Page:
Will Glover: Does your acting and your experience through that the career so far? Does that influence how you interact and approach with and pick art?

CCH Pounder: No, it’s not the same, except in the sense that when you see the work downstairs, you will know that I’m interested in storytelling and you can see it in almost every single painting that there’s a story to be told. And it’s not particularly complicated because there is strong emotion in almost all of the works.

CCH Pounder: And so that is obviously my attraction. Where I see something that speaks to me and I can literally almost feel the story. And that’s what makes it, I think, really perfect for the type of audience that sees my work.

Will Glover: And is that what about the pieces that you select?

CCH Pounder: Mm-Hmm.

Will Glover: That what is it? What is it about those pieces that makes you say, this is, like I have to like this is the story that I have to have. I get that tingle down my spine.

CCH Pounder: Well, I remember my late husband saying to me, I’m only married to one woman. Look at all these women in here. And I tend to gravitate to the female subject, and I feel as if the emotion of the painting that I’m seeing, gives me a story that I can tell.

CCH Pounder: And I can actually translate it even into characters that I’ve played…

Will Glover: Right.

CCH Pounder: I’ve even gathered strength from paintings. Like there’s an incredible painting of Harriet Tubman. And it’s a mean painting. So she’s standing over a man with a gun, and she’s basically saying, if you don’t get up and get us north, I will shoot you myself. And you can see it in her face. And I said and I just have to take that home. So there is a moment that I connect that’s deeply personal.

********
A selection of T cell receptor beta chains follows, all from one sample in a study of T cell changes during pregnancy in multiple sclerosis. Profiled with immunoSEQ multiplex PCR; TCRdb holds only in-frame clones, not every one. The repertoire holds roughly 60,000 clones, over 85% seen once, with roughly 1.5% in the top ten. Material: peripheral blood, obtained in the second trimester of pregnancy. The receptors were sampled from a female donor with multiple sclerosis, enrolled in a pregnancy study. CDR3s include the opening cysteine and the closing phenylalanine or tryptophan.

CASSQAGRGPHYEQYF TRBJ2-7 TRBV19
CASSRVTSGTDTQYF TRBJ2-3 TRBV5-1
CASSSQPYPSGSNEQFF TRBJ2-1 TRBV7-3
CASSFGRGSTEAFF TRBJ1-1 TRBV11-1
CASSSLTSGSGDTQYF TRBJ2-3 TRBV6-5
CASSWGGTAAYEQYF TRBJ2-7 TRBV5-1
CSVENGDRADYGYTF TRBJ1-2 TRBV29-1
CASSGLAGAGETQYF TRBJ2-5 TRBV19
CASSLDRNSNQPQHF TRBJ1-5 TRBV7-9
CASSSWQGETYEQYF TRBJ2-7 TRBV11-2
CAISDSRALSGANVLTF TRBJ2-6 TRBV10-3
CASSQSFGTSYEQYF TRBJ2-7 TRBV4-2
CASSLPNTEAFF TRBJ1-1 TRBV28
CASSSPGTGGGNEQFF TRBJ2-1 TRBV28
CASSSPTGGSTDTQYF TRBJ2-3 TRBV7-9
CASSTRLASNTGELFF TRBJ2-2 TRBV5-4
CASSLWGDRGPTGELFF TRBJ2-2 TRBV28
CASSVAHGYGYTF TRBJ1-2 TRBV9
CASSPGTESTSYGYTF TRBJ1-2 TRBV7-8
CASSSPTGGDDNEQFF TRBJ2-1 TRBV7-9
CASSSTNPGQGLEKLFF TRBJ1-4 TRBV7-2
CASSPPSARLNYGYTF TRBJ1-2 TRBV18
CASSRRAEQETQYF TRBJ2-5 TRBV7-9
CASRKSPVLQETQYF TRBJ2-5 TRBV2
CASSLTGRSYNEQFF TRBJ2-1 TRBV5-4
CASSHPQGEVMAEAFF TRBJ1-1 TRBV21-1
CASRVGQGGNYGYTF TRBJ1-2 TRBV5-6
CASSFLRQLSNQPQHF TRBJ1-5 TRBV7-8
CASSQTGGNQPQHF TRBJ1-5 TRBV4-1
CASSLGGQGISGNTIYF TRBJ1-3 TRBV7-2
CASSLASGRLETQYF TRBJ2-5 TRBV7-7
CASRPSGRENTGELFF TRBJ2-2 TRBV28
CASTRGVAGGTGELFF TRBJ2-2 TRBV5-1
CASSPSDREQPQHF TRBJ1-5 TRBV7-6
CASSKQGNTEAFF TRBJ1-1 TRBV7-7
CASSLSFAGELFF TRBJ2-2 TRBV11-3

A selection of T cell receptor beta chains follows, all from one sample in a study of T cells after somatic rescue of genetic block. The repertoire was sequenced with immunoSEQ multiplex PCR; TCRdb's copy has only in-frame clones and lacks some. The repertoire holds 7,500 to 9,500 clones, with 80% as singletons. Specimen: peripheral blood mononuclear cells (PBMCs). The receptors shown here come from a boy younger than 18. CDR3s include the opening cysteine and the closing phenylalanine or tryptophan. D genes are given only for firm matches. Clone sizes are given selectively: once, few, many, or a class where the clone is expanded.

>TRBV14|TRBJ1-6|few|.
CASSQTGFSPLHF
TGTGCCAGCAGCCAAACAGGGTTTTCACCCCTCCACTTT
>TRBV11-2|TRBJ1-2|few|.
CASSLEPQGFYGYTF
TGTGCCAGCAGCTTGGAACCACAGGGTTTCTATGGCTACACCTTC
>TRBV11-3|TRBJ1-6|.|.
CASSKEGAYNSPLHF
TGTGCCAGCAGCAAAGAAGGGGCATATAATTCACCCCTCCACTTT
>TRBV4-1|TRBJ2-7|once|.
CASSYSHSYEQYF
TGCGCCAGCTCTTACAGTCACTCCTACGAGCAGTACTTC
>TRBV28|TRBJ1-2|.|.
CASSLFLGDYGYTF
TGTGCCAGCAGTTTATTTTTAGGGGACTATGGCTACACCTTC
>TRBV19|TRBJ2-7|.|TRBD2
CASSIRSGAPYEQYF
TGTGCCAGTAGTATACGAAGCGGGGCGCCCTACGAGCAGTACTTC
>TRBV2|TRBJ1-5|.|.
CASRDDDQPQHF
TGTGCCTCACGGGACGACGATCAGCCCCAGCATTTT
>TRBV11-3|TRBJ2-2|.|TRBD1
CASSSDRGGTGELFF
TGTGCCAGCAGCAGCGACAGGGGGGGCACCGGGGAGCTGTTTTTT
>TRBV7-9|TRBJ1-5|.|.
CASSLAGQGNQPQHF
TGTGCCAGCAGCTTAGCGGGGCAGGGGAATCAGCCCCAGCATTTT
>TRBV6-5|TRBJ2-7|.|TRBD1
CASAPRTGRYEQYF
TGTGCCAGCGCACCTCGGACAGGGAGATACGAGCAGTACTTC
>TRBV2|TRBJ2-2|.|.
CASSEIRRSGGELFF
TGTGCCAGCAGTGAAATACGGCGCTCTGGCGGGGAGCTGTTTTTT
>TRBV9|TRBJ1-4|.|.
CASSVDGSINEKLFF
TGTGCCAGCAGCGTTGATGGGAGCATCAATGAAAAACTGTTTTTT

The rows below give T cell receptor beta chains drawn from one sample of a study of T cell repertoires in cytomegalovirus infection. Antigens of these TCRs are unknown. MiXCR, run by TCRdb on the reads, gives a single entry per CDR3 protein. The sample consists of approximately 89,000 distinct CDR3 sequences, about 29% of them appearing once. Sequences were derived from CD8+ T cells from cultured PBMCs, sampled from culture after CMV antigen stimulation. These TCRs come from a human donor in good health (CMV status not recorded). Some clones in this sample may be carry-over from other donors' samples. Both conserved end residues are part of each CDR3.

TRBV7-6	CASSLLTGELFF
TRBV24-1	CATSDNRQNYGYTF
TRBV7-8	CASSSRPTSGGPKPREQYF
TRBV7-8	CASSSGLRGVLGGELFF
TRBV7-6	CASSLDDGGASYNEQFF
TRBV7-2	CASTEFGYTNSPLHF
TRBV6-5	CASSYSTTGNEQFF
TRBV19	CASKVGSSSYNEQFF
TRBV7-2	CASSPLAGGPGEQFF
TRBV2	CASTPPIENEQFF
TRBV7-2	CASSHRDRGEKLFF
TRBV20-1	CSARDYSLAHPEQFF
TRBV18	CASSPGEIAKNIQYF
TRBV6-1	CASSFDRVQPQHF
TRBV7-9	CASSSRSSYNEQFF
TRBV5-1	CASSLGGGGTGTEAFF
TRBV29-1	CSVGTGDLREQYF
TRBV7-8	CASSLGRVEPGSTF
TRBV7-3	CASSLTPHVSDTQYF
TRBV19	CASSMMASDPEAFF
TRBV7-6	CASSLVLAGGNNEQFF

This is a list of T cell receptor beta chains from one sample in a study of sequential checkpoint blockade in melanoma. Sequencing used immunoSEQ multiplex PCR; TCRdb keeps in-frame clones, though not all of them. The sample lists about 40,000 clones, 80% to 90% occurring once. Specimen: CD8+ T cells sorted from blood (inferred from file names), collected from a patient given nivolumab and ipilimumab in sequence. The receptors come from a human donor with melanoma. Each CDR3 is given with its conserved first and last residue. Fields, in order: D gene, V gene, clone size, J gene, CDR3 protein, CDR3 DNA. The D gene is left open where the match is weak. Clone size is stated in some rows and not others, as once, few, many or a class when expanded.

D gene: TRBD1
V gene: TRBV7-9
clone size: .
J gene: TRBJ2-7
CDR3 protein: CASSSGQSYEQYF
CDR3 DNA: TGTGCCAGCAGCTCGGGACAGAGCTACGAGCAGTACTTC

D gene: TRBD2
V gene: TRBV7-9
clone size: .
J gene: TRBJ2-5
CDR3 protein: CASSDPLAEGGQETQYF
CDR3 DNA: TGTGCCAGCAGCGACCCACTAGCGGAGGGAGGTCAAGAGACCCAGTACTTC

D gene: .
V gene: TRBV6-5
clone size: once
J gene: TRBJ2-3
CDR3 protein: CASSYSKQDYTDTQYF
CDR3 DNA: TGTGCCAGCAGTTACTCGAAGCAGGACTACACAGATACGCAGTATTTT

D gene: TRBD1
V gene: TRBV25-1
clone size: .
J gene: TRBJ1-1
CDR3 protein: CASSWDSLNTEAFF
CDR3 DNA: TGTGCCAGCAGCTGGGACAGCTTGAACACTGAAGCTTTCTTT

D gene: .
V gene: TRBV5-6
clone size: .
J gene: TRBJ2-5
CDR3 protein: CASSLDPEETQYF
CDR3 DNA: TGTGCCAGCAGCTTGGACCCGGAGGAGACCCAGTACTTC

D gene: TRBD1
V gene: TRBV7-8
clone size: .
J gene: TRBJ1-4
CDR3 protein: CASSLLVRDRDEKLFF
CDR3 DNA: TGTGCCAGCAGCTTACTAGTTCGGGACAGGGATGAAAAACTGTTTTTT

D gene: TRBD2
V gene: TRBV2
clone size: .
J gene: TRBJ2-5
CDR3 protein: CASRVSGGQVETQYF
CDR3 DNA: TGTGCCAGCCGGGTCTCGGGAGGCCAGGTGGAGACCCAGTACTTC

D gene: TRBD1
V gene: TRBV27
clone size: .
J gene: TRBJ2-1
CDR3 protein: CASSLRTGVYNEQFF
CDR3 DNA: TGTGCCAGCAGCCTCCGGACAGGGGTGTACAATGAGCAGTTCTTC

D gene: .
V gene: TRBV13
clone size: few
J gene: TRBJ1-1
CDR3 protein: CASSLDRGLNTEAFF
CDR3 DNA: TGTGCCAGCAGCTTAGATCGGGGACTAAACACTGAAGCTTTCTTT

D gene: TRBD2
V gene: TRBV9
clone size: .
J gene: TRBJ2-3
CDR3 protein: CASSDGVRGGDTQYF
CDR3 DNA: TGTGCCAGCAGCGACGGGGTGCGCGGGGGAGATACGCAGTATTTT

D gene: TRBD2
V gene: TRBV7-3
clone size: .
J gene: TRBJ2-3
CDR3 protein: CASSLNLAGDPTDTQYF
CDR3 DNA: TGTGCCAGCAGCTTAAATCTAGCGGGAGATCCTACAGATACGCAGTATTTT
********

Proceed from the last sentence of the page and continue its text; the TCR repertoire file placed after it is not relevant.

Will Glover: What was the motivation in bringing or if it wasn’t a motivation, what was the reason for bringing this collection to the right here in Detroit?

CCH Pounder: Well, obviously Neil Barclay, and I’m not saying that just because he’s in the room, but obviously I had a relationship with Neil Barclay in New Orleans. I knew him then and when he ran another institution and he introduced the unusual and I was somewhat fascinated by that. And when he came here, I decided that this was a great place to start a completely different phase of my collection.

CCH Pounder: Because I had been talking about, I don’t want it to end up in a basement. I don’t want it to be part of my will that ends up in the basement of a museum. And that gets trotted out Black History Month or a particular happening. And then it’s like, Oh, wouldn’t it be appropriate if we went and got a couple of those paintings?

CCH Pounder: I wanted the idea that this was living matter and it could be seen now and it could travel and other people could see it, be inspired by it. Take a look at how we looked back then and what we’re doing now and what the future holds for us. Within the collection, all three of those things exist. There’s the historic, there’s the present and there’s the future.